The plaintiff filed with the court its comments in response to Commerce's Second Remand objecting to the findings of the Second Remand. In its filing, the plaintiff claims in the Second Remand Commerce did not comply with the court's order because it did not sufficiently explain why the trim kits do not meet the criteria for the finished goods exclusion and did not distinguish between goods that " incorporate" and goods that " display" . Pl's Mot. at 1.

The defendant responds that it complied with the court's remand order, maintaining that its finding that the trim kits consist solely of subject aluminum extrusions, fasteners, and extraneous materials and do not satisfy the two finished goods exclusions is supported by the scope language and prior scope rulings. Def's Resp. at 1, 10-19, 22. The defendant further argues it provided a reasonable explanation of why the Drapery Rail Kits Remand and Solar Panel Mounting Ruling did not apply to the plaintiff's trim kits that is supported by substantial evidence. Id. at 19-22.

II. Discussion

1. Exhaustion of Administrative Remedies

At the outset, the defendant claims that the plaintiff raised certain arguments in its comments before the court with respect to both the " finished goods kit" and " finished merchandise" exclusions7 that the plaintiff did not raise in its draft comments on the Second Remand, and that the plaintiff has accordingly failed to exhaust its administrative remedies concerning those issues. See Def's Resp. at 13-15, referencing Pl's Mot. at 4; see also id. at 17, referencing Pl's Mot. at 5; id. at 17-18, referencing Pl's Mot. at 6-10. Specifically, the defendant contends the following are precluded by failure to exhaust: the argument opposing the determination that the trim kits were not eligible for the " finished goods kit" exclusion because Commerce found that they consist solely of aluminum extrusions, fasteners, and extraneous materials; 8 the argument that Commerce erroneously applied an " aluminum content limitation" with the effect of disqualifying goods consisting entirely of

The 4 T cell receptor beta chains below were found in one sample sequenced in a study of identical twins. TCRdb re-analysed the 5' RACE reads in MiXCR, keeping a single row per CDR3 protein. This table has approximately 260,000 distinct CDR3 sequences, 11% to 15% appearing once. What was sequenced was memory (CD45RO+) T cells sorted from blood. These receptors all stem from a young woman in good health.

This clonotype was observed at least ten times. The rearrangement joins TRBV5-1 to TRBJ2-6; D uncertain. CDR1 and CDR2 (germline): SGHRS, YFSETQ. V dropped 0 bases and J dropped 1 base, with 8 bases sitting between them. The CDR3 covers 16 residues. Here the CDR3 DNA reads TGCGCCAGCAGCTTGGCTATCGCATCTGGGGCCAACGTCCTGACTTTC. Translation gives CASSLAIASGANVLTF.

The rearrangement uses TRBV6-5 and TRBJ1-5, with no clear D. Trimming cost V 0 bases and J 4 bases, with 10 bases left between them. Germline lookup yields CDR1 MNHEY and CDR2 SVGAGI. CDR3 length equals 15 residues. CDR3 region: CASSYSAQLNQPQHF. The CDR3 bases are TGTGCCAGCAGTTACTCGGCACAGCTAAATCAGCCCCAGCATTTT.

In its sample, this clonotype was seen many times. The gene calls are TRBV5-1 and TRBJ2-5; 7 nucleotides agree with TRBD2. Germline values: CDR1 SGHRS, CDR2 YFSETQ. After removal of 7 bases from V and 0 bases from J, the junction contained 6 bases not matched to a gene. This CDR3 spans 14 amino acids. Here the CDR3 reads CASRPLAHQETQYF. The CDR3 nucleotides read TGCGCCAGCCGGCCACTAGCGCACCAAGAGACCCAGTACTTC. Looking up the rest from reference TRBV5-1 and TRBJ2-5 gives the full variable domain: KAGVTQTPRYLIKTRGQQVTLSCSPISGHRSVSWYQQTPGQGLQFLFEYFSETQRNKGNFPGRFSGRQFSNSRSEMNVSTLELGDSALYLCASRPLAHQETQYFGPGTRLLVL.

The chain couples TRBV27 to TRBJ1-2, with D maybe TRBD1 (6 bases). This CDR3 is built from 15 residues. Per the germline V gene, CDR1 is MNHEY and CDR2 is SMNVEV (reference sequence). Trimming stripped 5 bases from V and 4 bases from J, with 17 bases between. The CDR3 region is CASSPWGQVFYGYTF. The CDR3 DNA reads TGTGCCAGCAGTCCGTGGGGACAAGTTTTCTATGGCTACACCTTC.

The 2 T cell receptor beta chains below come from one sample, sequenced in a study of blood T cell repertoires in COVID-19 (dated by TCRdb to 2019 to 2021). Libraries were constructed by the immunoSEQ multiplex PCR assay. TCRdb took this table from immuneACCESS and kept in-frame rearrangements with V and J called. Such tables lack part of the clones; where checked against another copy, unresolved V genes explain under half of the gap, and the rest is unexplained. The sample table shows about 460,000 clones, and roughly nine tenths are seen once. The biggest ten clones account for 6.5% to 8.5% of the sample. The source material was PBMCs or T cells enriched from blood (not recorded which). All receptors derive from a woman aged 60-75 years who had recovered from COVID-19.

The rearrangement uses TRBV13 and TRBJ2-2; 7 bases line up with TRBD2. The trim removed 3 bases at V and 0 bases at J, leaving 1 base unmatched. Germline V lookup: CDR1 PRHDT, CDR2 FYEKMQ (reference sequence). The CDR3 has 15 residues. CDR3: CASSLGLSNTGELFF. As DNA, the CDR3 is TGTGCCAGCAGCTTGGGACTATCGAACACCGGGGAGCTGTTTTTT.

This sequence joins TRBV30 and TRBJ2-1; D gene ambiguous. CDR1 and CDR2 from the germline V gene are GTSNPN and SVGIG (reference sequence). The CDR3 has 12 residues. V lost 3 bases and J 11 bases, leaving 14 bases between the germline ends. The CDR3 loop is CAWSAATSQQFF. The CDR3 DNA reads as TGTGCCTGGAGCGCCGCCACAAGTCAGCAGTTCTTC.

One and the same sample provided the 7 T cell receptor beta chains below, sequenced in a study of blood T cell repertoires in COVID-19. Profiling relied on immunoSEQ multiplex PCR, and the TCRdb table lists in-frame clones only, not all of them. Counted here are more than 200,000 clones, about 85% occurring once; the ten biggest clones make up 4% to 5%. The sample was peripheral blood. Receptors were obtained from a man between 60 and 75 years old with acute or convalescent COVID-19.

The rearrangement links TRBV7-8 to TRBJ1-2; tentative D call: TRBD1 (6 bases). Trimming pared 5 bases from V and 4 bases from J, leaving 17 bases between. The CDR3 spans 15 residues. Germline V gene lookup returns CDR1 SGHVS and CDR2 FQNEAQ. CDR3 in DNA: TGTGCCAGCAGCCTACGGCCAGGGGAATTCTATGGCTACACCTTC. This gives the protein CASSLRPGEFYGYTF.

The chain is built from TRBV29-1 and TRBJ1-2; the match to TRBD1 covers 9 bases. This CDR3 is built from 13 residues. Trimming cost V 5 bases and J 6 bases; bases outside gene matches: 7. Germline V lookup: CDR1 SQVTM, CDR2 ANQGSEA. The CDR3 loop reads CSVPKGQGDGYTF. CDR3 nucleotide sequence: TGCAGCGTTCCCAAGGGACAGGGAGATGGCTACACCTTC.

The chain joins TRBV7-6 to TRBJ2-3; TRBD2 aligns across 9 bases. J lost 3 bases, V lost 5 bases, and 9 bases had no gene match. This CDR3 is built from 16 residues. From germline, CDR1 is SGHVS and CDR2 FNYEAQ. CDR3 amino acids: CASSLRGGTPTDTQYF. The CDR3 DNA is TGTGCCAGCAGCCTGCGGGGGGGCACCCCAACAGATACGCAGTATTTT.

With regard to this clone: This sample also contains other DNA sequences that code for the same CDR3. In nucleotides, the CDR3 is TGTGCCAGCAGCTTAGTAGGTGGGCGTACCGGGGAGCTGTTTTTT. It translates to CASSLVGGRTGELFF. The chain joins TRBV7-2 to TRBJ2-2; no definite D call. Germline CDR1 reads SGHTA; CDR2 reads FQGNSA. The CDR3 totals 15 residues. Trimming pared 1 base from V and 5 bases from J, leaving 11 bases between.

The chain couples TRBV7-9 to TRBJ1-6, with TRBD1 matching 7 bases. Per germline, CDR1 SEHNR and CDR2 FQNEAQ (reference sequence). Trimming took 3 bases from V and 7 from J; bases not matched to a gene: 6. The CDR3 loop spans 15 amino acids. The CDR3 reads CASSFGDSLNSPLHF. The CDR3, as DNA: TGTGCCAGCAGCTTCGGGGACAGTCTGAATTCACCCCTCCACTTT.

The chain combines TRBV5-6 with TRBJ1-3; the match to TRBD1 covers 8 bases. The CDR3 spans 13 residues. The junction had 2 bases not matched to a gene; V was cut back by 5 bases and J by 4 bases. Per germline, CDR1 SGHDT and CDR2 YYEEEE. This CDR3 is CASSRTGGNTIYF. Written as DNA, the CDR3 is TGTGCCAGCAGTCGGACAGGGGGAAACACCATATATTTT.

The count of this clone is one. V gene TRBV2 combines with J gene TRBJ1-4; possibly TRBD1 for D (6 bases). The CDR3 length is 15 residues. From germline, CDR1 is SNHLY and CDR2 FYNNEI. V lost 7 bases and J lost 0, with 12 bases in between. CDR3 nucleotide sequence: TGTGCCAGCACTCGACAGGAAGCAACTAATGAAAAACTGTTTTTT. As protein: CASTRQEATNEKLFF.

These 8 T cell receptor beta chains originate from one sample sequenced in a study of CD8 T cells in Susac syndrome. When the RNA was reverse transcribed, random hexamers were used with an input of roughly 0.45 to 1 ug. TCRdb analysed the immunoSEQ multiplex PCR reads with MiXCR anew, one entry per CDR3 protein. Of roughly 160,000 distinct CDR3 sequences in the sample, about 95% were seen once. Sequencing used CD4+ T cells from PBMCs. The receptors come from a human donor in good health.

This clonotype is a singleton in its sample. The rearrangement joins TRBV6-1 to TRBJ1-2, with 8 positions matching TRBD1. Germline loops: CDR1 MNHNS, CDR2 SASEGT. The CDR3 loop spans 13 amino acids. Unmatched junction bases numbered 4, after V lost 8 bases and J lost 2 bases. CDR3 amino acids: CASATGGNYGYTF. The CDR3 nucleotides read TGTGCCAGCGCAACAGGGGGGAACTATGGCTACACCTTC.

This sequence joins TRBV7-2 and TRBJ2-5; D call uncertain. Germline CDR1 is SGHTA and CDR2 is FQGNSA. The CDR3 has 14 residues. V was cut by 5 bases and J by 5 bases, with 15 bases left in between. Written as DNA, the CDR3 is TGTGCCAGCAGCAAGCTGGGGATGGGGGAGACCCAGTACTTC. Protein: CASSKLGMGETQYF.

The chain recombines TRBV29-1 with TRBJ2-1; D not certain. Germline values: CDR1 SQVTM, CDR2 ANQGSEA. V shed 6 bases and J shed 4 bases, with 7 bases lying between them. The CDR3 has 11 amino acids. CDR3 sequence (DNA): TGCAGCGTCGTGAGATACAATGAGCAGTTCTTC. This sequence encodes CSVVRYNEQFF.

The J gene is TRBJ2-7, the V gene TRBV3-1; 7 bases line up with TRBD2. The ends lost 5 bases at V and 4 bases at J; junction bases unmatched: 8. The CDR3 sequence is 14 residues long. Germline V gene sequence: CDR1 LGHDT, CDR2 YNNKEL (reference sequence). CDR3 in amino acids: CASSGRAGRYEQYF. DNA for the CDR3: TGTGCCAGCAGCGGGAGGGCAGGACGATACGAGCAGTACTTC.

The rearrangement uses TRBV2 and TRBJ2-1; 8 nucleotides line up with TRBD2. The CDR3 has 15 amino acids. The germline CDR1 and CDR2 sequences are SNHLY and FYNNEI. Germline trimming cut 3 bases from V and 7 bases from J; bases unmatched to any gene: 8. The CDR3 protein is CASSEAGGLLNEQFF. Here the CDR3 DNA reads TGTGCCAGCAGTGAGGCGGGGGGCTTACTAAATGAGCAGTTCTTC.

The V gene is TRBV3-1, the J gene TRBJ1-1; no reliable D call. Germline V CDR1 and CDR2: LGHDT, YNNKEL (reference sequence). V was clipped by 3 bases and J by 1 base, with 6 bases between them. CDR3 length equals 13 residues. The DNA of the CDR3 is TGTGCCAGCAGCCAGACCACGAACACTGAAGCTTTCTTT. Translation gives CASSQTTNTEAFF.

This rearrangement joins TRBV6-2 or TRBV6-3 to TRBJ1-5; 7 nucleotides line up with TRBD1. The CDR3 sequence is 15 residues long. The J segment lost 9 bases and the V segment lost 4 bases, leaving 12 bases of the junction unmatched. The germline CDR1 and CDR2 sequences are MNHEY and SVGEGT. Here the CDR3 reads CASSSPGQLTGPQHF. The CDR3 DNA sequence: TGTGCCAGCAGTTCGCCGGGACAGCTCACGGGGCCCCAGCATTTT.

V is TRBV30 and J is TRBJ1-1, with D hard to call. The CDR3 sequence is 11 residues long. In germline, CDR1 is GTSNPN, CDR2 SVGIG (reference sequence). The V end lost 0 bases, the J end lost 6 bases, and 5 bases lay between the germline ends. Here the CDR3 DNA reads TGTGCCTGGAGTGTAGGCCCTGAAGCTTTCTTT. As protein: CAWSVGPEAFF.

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aluminum extrusions from ever satisfying either the " finished merchandise" or " finished goods kit" exclusions; 9 and the argument that Commerce is inconsistent in the test(s) it applies in order to determine if the non-aluminum components of a good qualify it for the exclusions. Def's Resp. at 17, referencing Pl's Mot. at 5, citing Memorandum to Christian Marsh, " Final Scope Ruling on Titan's Scaffolding Planks" (July 8, 2014) (" Scaffolding Planks Scope Ruling " ).

The court tends to take a strict approach to the doctrine of administrative exhaustion in accordance with its statutory mandate. See SeAH Steel Corp. v. United...